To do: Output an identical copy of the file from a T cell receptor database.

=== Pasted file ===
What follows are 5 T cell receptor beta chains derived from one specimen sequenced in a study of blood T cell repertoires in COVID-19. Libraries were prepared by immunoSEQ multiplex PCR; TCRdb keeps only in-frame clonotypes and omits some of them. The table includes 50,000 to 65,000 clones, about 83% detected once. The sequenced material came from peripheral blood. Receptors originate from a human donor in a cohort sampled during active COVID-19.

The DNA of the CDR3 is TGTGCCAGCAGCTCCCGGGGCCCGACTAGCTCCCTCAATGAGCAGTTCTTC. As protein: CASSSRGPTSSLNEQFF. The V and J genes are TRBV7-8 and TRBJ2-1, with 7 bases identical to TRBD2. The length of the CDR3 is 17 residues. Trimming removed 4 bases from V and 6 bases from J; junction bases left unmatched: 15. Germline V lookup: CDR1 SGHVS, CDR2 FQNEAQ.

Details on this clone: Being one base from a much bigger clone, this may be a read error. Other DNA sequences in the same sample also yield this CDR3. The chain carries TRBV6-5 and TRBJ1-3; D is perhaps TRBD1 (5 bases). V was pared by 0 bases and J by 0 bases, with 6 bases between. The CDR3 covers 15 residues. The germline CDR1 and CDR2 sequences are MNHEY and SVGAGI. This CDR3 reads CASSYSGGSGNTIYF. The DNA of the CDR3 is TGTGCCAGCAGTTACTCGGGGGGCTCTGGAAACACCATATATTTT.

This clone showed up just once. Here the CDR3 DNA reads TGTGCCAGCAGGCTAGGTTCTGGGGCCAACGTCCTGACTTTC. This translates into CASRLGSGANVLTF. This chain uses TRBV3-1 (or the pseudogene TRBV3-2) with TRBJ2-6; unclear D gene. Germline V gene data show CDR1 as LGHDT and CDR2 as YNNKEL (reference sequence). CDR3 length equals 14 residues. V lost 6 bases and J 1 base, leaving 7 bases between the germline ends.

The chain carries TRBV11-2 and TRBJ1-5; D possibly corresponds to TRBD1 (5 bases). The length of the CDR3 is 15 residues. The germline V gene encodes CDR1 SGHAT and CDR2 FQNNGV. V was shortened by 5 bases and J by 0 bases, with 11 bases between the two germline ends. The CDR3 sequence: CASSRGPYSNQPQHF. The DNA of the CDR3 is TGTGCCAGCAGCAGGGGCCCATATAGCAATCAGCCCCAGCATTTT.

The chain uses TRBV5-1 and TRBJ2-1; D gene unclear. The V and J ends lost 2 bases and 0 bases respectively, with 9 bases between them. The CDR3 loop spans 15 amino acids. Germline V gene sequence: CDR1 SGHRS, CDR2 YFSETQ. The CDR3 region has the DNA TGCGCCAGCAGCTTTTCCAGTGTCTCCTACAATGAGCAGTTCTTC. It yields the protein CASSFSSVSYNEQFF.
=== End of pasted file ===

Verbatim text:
What follows are 5 T cell receptor beta chains derived from one specimen sequenced in a study of blood T cell repertoires in COVID-19. Libraries were prepared by immunoSEQ multiplex PCR; TCRdb keeps only in-frame clonotypes and omits some of them. The table includes 50,000 to 65,000 clones, about 83% detected once. The sequenced material came from peripheral blood. Receptors originate from a human donor in a cohort sampled during active COVID-19.

The DNA of the CDR3 is TGTGCCAGCAGCTCCCGGGGCCCGACTAGCTCCCTCAATGAGCAGTTCTTC. As protein: CASSSRGPTSSLNEQFF. The V and J genes are TRBV7-8 and TRBJ2-1, with 7 bases identical to TRBD2. The length of the CDR3 is 17 residues. Trimming removed 4 bases from V and 6 bases from J; junction bases left unmatched: 15. Germline V lookup: CDR1 SGHVS, CDR2 FQNEAQ.

Details on this clone: Being one base from a much bigger clone, this may be a read error. Other DNA sequences in the same sample also yield this CDR3. The chain carries TRBV6-5 and TRBJ1-3; D is perhaps TRBD1 (5 bases). V was pared by 0 bases and J by 0 bases, with 6 bases between. The CDR3 covers 15 residues. The germline CDR1 and CDR2 sequences are MNHEY and SVGAGI. This CDR3 reads CASSYSGGSGNTIYF. The DNA of the CDR3 is TGTGCCAGCAGTTACTCGGGGGGCTCTGGAAACACCATATATTTT.

This clone showed up just once. Here the CDR3 DNA reads TGTGCCAGCAGGCTAGGTTCTGGGGCCAACGTCCTGACTTTC. This translates into CASRLGSGANVLTF. This chain uses TRBV3-1 (or the pseudogene TRBV3-2) with TRBJ2-6; unclear D gene. Germline V gene data show CDR1 as LGHDT and CDR2 as YNNKEL (reference sequence). CDR3 length equals 14 residues. V lost 6 bases and J 1 base, leaving 7 bases between the germline ends.

The chain carries TRBV11-2 and TRBJ1-5; D possibly corresponds to TRBD1 (5 bases). The length of the CDR3 is 15 residues. The germline V gene encodes CDR1 SGHAT and CDR2 FQNNGV. V was shortened by 5 bases and J by 0 bases, with 11 bases between the two germline ends. The CDR3 sequence: CASSRGPYSNQPQHF. The DNA of the CDR3 is TGTGCCAGCAGCAGGGGCCCATATAGCAATCAGCCCCAGCATTTT.

The chain uses TRBV5-1 and TRBJ2-1; D gene unclear. The V and J ends lost 2 bases and 0 bases respectively, with 9 bases between them. The CDR3 loop spans 15 amino acids. Germline V gene sequence: CDR1 SGHRS, CDR2 YFSETQ. The CDR3 region has the DNA TGCGCCAGCAGCTTTTCCAGTGTCTCCTACAATGAGCAGTTCTTC. It yields the protein CASSFSSVSYNEQFF.